By martinmine on Jul 4, 2022 at 7:10 PM
  1. martinmine

    martinmine Server Engineer
    Staff Member Administrator

    Aug 6, 2019
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    On the night to 30th of June, the random number generator on the Celeste server broke. Players received only vanity gear from quest rewards, and Moe’s gave out only chests that had legendary gear. This is the story of what happened behind the scenes that night, solar flares, and how two things happening at the same time can seriously break stuff.

    Behind the Scenes is a technical blog series that goes into what happens "behind the scenes" in project Celeste.

    Six Hours of Vanity Traits and Legendary Gear
    The first symptom we saw was that the player ByFstugan messaged PF2K that something was awfully wrong with Moe’s. He then posted a message at 03:22 on Discord to me and Kevsoft:


    This was also the message I woke up to on my machine as I was getting ready to head out to work (this was on a Thursday). However, I was not able to do much about the situation other than suggesting switching off Moe’s for now. As I got to work, PF2K made an executive decision to shut down the server to prevent any other damage happen to the game until we could figure out what was going on. Kevsoft also suggested that we could run a loot table simulation to understand what was happening with the loot tables after having restarted the server.

    In the game, players can get randomized items from various locations such as loot chests and quest rewards. The chances for each item and how they should drop is expressed in form of a loot table. The loot table simulation would test out the randomization so that we can confirm that an item would have the correct drop rate.

    PF2K turned the server back online again, but this time with maintenance mode enabled which prevents players from entering the game except a specific set of players. As this was happening, I was trying to reason about what had gone wrong with the game while having a conversation with my co-workers at the coffee machine. Neither of these was an easy task this early in the morning. We decided to establish a war-room channel on Discord to have all information gathered in one place.

    After doing some more testing in Moe’s and other loot mechanisms, PF2K could see that everything was working as intended. Moe’s gave out correct gear, and quest rewards was working as intended.

    After PF2K had done some more testing by speed-running some quests, we decided to restore the server to normal operation at 09:21 while closely monitoring if this would suddenly start happening again.

    The Investigation
    After getting back home from work, I started the work on analyzing what had gone wrong. The first goal was to get together all the facts we knew (the symptoms) and establish a timeline of what had happened. This makes it easier to get a clear overview of the incident. From the player reports we knew the following:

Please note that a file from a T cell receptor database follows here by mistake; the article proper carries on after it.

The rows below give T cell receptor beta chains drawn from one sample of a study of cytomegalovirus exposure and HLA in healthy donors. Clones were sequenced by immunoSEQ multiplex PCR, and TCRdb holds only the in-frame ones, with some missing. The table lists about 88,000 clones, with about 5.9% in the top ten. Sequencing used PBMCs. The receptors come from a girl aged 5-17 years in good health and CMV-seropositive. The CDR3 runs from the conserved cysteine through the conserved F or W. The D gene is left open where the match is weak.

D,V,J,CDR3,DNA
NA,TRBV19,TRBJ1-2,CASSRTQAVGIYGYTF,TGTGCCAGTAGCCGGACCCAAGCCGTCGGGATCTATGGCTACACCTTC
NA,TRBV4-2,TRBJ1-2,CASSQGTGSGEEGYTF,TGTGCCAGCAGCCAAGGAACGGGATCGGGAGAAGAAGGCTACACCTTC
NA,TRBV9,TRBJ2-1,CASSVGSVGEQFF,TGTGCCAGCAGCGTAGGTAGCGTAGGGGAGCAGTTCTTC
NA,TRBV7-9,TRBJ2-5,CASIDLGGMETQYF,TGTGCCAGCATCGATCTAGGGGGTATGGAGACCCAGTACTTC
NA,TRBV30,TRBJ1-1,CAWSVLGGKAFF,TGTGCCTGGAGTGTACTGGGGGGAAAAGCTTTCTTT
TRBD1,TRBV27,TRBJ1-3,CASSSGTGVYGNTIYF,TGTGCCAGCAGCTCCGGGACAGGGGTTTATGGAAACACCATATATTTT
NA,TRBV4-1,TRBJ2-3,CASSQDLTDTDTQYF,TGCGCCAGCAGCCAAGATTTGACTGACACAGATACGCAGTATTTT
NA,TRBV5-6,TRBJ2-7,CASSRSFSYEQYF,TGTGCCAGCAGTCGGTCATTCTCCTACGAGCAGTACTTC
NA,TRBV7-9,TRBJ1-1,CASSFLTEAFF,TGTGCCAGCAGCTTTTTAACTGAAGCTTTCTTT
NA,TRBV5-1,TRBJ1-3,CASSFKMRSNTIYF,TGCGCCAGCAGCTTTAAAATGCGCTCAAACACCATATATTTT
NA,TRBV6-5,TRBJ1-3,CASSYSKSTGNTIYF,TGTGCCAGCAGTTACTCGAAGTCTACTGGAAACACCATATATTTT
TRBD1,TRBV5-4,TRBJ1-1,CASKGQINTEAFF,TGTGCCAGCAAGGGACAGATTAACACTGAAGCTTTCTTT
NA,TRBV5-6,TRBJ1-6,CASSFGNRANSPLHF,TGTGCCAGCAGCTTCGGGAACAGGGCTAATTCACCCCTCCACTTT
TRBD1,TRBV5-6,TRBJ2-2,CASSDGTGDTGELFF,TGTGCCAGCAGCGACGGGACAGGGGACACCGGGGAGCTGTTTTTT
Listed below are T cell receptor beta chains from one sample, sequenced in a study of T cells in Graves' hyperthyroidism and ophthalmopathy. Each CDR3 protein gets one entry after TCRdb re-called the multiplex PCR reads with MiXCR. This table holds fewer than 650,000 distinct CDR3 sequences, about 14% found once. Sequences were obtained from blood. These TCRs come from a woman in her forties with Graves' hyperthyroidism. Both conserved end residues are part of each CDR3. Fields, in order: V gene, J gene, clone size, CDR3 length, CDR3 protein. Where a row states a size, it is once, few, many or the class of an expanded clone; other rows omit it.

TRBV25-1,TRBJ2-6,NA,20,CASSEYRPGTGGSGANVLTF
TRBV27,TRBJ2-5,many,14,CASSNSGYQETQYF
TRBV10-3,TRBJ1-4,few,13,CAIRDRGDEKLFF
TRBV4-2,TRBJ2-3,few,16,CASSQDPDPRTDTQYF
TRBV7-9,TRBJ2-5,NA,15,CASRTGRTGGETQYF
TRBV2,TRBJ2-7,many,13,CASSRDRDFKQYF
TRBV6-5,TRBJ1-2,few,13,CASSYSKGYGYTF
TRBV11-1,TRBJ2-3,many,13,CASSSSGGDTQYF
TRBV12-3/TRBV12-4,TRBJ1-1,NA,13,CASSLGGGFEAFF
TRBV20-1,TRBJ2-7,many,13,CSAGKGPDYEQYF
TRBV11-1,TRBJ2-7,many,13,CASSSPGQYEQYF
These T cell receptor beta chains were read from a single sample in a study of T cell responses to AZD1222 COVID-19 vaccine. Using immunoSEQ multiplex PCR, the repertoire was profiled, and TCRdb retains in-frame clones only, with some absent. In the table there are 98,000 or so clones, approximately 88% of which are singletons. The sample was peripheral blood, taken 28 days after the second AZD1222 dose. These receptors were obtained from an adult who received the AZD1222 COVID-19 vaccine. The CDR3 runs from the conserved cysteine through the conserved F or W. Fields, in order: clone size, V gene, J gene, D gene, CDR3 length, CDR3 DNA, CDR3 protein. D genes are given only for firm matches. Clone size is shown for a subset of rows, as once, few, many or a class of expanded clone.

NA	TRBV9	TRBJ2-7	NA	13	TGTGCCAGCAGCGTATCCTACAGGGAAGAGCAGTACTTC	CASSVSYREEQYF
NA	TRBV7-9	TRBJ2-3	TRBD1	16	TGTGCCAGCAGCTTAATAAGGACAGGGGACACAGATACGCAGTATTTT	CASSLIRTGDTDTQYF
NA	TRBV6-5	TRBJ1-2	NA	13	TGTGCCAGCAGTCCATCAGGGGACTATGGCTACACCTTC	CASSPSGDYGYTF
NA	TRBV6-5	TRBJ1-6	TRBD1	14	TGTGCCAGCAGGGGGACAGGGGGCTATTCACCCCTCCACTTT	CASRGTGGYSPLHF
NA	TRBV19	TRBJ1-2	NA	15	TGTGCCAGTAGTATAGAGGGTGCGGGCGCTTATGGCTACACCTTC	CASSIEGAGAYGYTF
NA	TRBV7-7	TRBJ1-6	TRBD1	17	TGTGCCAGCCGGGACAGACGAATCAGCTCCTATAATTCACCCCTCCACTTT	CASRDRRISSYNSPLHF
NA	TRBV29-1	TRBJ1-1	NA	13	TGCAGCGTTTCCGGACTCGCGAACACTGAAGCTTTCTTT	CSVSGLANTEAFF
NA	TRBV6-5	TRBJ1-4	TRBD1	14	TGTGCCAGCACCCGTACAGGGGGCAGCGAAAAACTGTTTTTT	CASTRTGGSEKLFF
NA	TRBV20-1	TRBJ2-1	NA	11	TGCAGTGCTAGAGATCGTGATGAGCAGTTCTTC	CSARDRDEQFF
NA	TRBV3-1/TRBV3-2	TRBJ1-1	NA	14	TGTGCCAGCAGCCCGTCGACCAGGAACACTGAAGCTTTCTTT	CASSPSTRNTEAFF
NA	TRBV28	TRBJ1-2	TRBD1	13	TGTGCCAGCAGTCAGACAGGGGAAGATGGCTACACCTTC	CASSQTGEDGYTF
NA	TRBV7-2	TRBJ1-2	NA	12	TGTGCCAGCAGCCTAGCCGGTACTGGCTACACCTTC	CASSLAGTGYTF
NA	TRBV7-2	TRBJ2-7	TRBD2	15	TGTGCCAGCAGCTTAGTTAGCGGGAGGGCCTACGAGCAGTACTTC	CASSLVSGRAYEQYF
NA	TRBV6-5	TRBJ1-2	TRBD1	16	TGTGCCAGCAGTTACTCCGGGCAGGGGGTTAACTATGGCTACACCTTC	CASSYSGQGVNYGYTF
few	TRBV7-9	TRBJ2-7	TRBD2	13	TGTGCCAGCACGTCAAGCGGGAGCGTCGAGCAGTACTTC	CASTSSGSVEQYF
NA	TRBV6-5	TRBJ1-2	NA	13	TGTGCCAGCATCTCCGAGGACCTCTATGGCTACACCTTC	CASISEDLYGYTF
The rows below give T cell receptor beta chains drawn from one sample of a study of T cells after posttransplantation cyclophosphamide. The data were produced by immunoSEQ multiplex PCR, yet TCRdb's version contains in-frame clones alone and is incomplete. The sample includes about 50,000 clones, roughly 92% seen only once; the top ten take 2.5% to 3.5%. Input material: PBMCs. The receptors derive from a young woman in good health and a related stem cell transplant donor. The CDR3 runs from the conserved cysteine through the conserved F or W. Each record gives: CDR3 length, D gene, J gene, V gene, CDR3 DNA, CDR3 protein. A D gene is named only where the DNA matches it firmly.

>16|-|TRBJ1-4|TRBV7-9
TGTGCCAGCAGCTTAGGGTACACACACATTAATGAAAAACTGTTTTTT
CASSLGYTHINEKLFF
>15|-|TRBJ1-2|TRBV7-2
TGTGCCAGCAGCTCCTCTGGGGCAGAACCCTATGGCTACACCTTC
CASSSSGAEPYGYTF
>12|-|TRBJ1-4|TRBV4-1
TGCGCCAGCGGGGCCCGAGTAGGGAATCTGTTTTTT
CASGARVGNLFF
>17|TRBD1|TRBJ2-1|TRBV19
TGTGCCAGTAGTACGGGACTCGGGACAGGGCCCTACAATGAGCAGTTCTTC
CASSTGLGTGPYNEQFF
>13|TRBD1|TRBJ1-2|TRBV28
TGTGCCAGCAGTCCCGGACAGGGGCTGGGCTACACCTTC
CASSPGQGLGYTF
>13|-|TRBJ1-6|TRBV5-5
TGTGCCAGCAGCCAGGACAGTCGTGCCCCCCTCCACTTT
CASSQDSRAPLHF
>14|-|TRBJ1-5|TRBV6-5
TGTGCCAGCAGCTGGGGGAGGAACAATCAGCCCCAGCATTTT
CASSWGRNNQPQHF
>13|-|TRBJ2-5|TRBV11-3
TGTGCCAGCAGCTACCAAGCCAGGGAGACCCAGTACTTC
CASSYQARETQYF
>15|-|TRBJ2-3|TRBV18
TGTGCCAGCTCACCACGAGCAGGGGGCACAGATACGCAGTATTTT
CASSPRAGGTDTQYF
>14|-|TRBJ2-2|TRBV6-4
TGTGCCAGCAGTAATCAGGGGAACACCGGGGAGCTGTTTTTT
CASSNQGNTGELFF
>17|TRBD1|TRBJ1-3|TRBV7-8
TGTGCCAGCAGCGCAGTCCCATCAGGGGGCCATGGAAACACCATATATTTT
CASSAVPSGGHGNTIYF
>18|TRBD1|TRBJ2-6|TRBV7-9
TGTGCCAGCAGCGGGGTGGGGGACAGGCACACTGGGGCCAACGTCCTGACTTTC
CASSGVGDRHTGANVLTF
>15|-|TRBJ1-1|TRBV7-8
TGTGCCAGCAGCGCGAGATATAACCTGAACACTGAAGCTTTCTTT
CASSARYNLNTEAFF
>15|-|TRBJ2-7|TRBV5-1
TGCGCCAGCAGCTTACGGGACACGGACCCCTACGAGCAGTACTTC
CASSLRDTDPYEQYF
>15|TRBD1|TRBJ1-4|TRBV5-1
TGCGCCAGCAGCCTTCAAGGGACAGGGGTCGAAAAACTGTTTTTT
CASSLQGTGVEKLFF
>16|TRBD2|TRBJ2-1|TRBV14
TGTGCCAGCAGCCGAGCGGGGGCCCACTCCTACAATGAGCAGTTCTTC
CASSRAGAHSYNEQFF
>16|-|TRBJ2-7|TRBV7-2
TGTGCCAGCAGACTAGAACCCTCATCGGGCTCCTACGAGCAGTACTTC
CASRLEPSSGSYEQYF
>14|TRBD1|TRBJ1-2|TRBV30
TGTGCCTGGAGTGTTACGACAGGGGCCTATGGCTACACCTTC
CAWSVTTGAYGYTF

• Moe’s gave out a specific set of rewards; The Lucky Chest gave out 1C coin sacks, the lvl 40 treasure chest gave out vanity gear, while the rest consistently gave out legendary items.
    • All quest rewards gave out vanity gear
    The first step was to check the server logs if anything was screaming in the error logs or if anything else was obviously off. But there were no errors or anything that screamed “this is broken” in the logs. I could see in the chatlogs that players were confused they only got vanity gear from their quest rewards. Looking at another log of what each player had received from a quest, I could very clearly see when this had started happening. Using this information, I could establish when this incident started happening and establish a full timeline:

    02:52 – First vanity gear reward given out to player
    03:22 - First report of broken drop rate (DM to PF2K)
    08:32 - Server shutdown
    08:40 - Starting server
    08:44 - Server online
    09:21 – Decided to restore the server to normal operations

    At this time, I could start creating theories about what had gone wrong and look for evidence to back up these theories. Some of the theories that we had briefly discussed were:
    • We had run out of item IDs which lead to consistent loot – This seemed unlikely as the players would experience this differently and probably not receive an item.
    • Broken loot tables because of an incorrect server configuration or something was accidentally pushed to git. – Unlikely as the server does not automatically pick up loot table changes unless it is restarted.
    • A bug with the random number generator – Seems highly unlikely as there is no good reason why it would suddenly stop working.
    None of the theories seemed to have a good fit, so I decided to dig more into the server code to try and reproduce the conditions of what had happened and look for patterns.